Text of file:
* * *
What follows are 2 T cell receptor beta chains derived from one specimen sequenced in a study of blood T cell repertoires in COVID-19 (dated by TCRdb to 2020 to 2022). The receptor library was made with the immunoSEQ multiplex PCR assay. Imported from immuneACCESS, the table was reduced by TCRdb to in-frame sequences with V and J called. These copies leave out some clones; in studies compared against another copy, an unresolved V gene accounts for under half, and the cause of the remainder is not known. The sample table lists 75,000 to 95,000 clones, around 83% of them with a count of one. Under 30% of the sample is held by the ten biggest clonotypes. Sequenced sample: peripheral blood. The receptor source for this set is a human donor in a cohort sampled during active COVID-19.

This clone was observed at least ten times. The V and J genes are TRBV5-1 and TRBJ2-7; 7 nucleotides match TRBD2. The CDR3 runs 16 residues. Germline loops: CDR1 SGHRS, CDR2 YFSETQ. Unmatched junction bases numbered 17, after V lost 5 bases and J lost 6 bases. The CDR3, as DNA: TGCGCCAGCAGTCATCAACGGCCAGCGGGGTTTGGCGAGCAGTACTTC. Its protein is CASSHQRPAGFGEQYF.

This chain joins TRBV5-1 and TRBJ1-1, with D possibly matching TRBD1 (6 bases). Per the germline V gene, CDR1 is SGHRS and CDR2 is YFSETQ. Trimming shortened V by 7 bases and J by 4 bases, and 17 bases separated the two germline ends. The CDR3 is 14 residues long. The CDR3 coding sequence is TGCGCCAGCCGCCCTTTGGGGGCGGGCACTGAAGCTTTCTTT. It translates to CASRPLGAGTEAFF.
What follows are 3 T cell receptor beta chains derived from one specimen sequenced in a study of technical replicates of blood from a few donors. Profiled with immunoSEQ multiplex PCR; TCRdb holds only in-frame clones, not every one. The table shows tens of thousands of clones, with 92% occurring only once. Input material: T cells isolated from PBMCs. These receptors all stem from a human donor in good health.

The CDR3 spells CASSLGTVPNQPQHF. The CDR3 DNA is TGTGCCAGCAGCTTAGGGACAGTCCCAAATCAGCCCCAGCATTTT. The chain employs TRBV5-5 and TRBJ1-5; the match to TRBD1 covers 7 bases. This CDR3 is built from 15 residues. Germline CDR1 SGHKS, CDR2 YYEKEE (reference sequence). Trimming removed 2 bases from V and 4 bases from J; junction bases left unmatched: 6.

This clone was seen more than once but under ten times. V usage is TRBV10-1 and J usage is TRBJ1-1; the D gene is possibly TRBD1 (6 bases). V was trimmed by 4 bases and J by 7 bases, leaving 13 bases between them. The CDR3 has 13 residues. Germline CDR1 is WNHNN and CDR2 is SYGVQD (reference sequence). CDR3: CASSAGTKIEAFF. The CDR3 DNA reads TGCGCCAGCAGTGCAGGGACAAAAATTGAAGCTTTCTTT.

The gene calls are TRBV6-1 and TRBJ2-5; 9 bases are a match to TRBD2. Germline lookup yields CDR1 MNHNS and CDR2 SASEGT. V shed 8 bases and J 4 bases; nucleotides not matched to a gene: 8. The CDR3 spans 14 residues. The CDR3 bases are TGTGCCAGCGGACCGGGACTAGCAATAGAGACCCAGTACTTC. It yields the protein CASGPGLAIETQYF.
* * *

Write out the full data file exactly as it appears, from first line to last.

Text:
What follows are 2 T cell receptor beta chains derived from one specimen sequenced in a study of blood T cell repertoires in COVID-19 (dated by TCRdb to 2020 to 2022). The receptor library was made with the immunoSEQ multiplex PCR assay. Imported from immuneACCESS, the table was reduced by TCRdb to in-frame sequences with V and J called. These copies leave out some clones; in studies compared against another copy, an unresolved V gene accounts for under half, and the cause of the remainder is not known. The sample table lists 75,000 to 95,000 clones, around 83% of them with a count of one. Under 30% of the sample is held by the ten biggest clonotypes. Sequenced sample: peripheral blood. The receptor source for this set is a human donor in a cohort sampled during active COVID-19.

This clone was observed at least ten times. The V and J genes are TRBV5-1 and TRBJ2-7; 7 nucleotides match TRBD2. The CDR3 runs 16 residues. Germline loops: CDR1 SGHRS, CDR2 YFSETQ. Unmatched junction bases numbered 17, after V lost 5 bases and J lost 6 bases. The CDR3, as DNA: TGCGCCAGCAGTCATCAACGGCCAGCGGGGTTTGGCGAGCAGTACTTC. Its protein is CASSHQRPAGFGEQYF.

This chain joins TRBV5-1 and TRBJ1-1, with D possibly matching TRBD1 (6 bases). Per the germline V gene, CDR1 is SGHRS and CDR2 is YFSETQ. Trimming shortened V by 7 bases and J by 4 bases, and 17 bases separated the two germline ends. The CDR3 is 14 residues long. The CDR3 coding sequence is TGCGCCAGCCGCCCTTTGGGGGCGGGCACTGAAGCTTTCTTT. It translates to CASRPLGAGTEAFF.
What follows are 3 T cell receptor beta chains derived from one specimen sequenced in a study of technical replicates of blood from a few donors. Profiled with immunoSEQ multiplex PCR; TCRdb holds only in-frame clones, not every one. The table shows tens of thousands of clones, with 92% occurring only once. Input material: T cells isolated from PBMCs. These receptors all stem from a human donor in good health.

The CDR3 spells CASSLGTVPNQPQHF. The CDR3 DNA is TGTGCCAGCAGCTTAGGGACAGTCCCAAATCAGCCCCAGCATTTT. The chain employs TRBV5-5 and TRBJ1-5; the match to TRBD1 covers 7 bases. This CDR3 is built from 15 residues. Germline CDR1 SGHKS, CDR2 YYEKEE (reference sequence). Trimming removed 2 bases from V and 4 bases from J; junction bases left unmatched: 6.

This clone was seen more than once but under ten times. V usage is TRBV10-1 and J usage is TRBJ1-1; the D gene is possibly TRBD1 (6 bases). V was trimmed by 4 bases and J by 7 bases, leaving 13 bases between them. The CDR3 has 13 residues. Germline CDR1 is WNHNN and CDR2 is SYGVQD (reference sequence). CDR3: CASSAGTKIEAFF. The CDR3 DNA reads TGCGCCAGCAGTGCAGGGACAAAAATTGAAGCTTTCTTT.

The gene calls are TRBV6-1 and TRBJ2-5; 9 bases are a match to TRBD2. Germline lookup yields CDR1 MNHNS and CDR2 SASEGT. V shed 8 bases and J 4 bases; nucleotides not matched to a gene: 8. The CDR3 spans 14 residues. The CDR3 bases are TGTGCCAGCGGACCGGGACTAGCAATAGAGACCCAGTACTTC. It yields the protein CASGPGLAIETQYF.